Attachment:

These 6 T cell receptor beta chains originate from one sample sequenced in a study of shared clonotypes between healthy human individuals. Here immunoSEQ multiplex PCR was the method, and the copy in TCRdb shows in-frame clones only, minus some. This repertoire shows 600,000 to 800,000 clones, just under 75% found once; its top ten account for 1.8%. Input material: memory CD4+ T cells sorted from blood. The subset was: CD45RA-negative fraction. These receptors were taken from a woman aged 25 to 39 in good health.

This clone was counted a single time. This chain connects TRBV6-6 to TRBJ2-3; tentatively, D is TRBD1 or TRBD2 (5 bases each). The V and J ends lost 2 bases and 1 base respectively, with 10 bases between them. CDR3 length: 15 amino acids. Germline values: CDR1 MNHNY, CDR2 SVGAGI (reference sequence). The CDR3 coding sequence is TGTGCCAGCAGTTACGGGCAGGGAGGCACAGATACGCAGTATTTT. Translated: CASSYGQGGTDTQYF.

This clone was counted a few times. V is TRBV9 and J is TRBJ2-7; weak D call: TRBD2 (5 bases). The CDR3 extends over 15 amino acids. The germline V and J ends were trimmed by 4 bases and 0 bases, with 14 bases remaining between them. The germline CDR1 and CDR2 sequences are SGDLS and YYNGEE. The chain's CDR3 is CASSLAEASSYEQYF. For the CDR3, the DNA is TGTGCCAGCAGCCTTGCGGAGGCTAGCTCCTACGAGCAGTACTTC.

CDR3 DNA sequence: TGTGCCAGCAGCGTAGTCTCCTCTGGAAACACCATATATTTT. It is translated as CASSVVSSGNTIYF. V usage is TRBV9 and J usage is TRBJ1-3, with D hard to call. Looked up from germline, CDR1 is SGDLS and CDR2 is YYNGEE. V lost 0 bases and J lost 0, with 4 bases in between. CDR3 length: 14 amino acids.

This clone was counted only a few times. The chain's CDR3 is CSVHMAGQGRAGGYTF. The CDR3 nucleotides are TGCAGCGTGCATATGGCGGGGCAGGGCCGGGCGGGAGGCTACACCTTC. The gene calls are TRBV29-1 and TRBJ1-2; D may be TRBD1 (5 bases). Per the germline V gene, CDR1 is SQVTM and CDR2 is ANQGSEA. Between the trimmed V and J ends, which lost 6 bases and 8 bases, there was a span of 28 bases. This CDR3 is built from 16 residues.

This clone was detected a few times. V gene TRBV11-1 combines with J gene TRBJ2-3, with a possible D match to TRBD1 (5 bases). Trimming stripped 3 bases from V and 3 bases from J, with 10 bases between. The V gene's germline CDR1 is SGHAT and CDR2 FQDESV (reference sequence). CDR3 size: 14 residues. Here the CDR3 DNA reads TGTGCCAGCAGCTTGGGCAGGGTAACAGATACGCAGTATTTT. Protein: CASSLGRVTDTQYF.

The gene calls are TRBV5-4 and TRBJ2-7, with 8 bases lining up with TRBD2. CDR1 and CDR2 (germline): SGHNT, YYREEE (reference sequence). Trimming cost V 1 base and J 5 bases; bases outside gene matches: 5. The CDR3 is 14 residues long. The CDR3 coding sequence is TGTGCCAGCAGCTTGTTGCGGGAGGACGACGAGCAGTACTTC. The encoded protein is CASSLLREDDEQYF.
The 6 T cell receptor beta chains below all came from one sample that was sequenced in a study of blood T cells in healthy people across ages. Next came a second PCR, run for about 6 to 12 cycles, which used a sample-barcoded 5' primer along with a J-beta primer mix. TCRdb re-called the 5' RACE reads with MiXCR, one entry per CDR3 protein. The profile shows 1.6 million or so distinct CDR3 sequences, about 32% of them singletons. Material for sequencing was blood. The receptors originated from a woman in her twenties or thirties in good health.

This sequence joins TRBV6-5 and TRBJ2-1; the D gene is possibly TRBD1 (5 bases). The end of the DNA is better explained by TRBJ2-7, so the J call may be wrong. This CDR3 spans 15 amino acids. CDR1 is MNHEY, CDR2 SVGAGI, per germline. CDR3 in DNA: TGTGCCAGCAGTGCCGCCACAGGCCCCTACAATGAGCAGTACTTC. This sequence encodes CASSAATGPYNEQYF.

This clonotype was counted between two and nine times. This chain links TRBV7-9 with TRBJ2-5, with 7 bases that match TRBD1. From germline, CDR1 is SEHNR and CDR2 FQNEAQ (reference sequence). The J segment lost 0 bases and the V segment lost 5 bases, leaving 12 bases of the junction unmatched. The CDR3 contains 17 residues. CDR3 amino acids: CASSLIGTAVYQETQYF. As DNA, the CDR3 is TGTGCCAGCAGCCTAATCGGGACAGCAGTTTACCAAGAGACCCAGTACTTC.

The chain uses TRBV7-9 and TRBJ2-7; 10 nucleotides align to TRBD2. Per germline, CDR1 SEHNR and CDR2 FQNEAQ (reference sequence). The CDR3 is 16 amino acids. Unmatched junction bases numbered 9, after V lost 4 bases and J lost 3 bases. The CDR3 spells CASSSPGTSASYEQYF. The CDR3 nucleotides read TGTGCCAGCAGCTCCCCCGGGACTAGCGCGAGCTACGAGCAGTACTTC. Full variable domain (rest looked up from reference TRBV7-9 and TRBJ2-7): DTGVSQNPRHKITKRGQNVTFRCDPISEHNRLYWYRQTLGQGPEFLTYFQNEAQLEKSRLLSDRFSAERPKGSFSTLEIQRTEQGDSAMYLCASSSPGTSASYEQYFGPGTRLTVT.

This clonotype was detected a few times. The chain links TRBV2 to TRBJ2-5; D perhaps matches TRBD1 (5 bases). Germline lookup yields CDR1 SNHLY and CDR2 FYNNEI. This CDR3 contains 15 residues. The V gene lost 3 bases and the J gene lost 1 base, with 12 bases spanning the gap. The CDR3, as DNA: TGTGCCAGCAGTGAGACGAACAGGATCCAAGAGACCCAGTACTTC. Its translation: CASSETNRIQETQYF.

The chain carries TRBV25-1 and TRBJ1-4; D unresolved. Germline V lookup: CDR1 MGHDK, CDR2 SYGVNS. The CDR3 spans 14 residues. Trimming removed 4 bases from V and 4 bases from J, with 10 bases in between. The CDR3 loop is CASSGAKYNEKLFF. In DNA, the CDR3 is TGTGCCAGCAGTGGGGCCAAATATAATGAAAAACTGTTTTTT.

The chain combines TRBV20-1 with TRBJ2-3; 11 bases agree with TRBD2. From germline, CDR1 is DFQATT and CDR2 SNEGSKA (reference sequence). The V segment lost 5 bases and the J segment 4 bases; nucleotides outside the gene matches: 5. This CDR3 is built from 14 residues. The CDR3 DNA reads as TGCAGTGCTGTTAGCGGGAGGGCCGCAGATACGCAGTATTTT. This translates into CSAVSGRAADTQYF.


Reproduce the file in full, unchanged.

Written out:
These 6 T cell receptor beta chains originate from one sample sequenced in a study of shared clonotypes between healthy human individuals. Here immunoSEQ multiplex PCR was the method, and the copy in TCRdb shows in-frame clones only, minus some. This repertoire shows 600,000 to 800,000 clones, just under 75% found once; its top ten account for 1.8%. Input material: memory CD4+ T cells sorted from blood. The subset was: CD45RA-negative fraction. These receptors were taken from a woman aged 25 to 39 in good health.

This clone was counted a single time. This chain connects TRBV6-6 to TRBJ2-3; tentatively, D is TRBD1 or TRBD2 (5 bases each). The V and J ends lost 2 bases and 1 base respectively, with 10 bases between them. CDR3 length: 15 amino acids. Germline values: CDR1 MNHNY, CDR2 SVGAGI (reference sequence). The CDR3 coding sequence is TGTGCCAGCAGTTACGGGCAGGGAGGCACAGATACGCAGTATTTT. Translated: CASSYGQGGTDTQYF.

This clone was counted a few times. V is TRBV9 and J is TRBJ2-7; weak D call: TRBD2 (5 bases). The CDR3 extends over 15 amino acids. The germline V and J ends were trimmed by 4 bases and 0 bases, with 14 bases remaining between them. The germline CDR1 and CDR2 sequences are SGDLS and YYNGEE. The chain's CDR3 is CASSLAEASSYEQYF. For the CDR3, the DNA is TGTGCCAGCAGCCTTGCGGAGGCTAGCTCCTACGAGCAGTACTTC.

CDR3 DNA sequence: TGTGCCAGCAGCGTAGTCTCCTCTGGAAACACCATATATTTT. It is translated as CASSVVSSGNTIYF. V usage is TRBV9 and J usage is TRBJ1-3, with D hard to call. Looked up from germline, CDR1 is SGDLS and CDR2 is YYNGEE. V lost 0 bases and J lost 0, with 4 bases in between. CDR3 length: 14 amino acids.

This clone was counted only a few times. The chain's CDR3 is CSVHMAGQGRAGGYTF. The CDR3 nucleotides are TGCAGCGTGCATATGGCGGGGCAGGGCCGGGCGGGAGGCTACACCTTC. The gene calls are TRBV29-1 and TRBJ1-2; D may be TRBD1 (5 bases). Per the germline V gene, CDR1 is SQVTM and CDR2 is ANQGSEA. Between the trimmed V and J ends, which lost 6 bases and 8 bases, there was a span of 28 bases. This CDR3 is built from 16 residues.

This clone was detected a few times. V gene TRBV11-1 combines with J gene TRBJ2-3, with a possible D match to TRBD1 (5 bases). Trimming stripped 3 bases from V and 3 bases from J, with 10 bases between. The V gene's germline CDR1 is SGHAT and CDR2 FQDESV (reference sequence). CDR3 size: 14 residues. Here the CDR3 DNA reads TGTGCCAGCAGCTTGGGCAGGGTAACAGATACGCAGTATTTT. Protein: CASSLGRVTDTQYF.

The gene calls are TRBV5-4 and TRBJ2-7, with 8 bases lining up with TRBD2. CDR1 and CDR2 (germline): SGHNT, YYREEE (reference sequence). Trimming cost V 1 base and J 5 bases; bases outside gene matches: 5. The CDR3 is 14 residues long. The CDR3 coding sequence is TGTGCCAGCAGCTTGTTGCGGGAGGACGACGAGCAGTACTTC. The encoded protein is CASSLLREDDEQYF.
The 6 T cell receptor beta chains below all came from one sample that was sequenced in a study of blood T cells in healthy people across ages. Next came a second PCR, run for about 6 to 12 cycles, which used a sample-barcoded 5' primer along with a J-beta primer mix. TCRdb re-called the 5' RACE reads with MiXCR, one entry per CDR3 protein. The profile shows 1.6 million or so distinct CDR3 sequences, about 32% of them singletons. Material for sequencing was blood. The receptors originated from a woman in her twenties or thirties in good health.

This sequence joins TRBV6-5 and TRBJ2-1; the D gene is possibly TRBD1 (5 bases). The end of the DNA is better explained by TRBJ2-7, so the J call may be wrong. This CDR3 spans 15 amino acids. CDR1 is MNHEY, CDR2 SVGAGI, per germline. CDR3 in DNA: TGTGCCAGCAGTGCCGCCACAGGCCCCTACAATGAGCAGTACTTC. This sequence encodes CASSAATGPYNEQYF.

This clonotype was counted between two and nine times. This chain links TRBV7-9 with TRBJ2-5, with 7 bases that match TRBD1. From germline, CDR1 is SEHNR and CDR2 FQNEAQ (reference sequence). The J segment lost 0 bases and the V segment lost 5 bases, leaving 12 bases of the junction unmatched. The CDR3 contains 17 residues. CDR3 amino acids: CASSLIGTAVYQETQYF. As DNA, the CDR3 is TGTGCCAGCAGCCTAATCGGGACAGCAGTTTACCAAGAGACCCAGTACTTC.

The chain uses TRBV7-9 and TRBJ2-7; 10 nucleotides align to TRBD2. Per germline, CDR1 SEHNR and CDR2 FQNEAQ (reference sequence). The CDR3 is 16 amino acids. Unmatched junction bases numbered 9, after V lost 4 bases and J lost 3 bases. The CDR3 spells CASSSPGTSASYEQYF. The CDR3 nucleotides read TGTGCCAGCAGCTCCCCCGGGACTAGCGCGAGCTACGAGCAGTACTTC. Full variable domain (rest looked up from reference TRBV7-9 and TRBJ2-7): DTGVSQNPRHKITKRGQNVTFRCDPISEHNRLYWYRQTLGQGPEFLTYFQNEAQLEKSRLLSDRFSAERPKGSFSTLEIQRTEQGDSAMYLCASSSPGTSASYEQYFGPGTRLTVT.

This clonotype was detected a few times. The chain links TRBV2 to TRBJ2-5; D perhaps matches TRBD1 (5 bases). Germline lookup yields CDR1 SNHLY and CDR2 FYNNEI. This CDR3 contains 15 residues. The V gene lost 3 bases and the J gene lost 1 base, with 12 bases spanning the gap. The CDR3, as DNA: TGTGCCAGCAGTGAGACGAACAGGATCCAAGAGACCCAGTACTTC. Its translation: CASSETNRIQETQYF.

The chain carries TRBV25-1 and TRBJ1-4; D unresolved. Germline V lookup: CDR1 MGHDK, CDR2 SYGVNS. The CDR3 spans 14 residues. Trimming removed 4 bases from V and 4 bases from J, with 10 bases in between. The CDR3 loop is CASSGAKYNEKLFF. In DNA, the CDR3 is TGTGCCAGCAGTGGGGCCAAATATAATGAAAAACTGTTTTTT.

The chain combines TRBV20-1 with TRBJ2-3; 11 bases agree with TRBD2. From germline, CDR1 is DFQATT and CDR2 SNEGSKA (reference sequence). The V segment lost 5 bases and the J segment 4 bases; nucleotides outside the gene matches: 5. This CDR3 is built from 14 residues. The CDR3 DNA reads as TGCAGTGCTGTTAGCGGGAGGGCCGCAGATACGCAGTATTTT. This translates into CSAVSGRAADTQYF.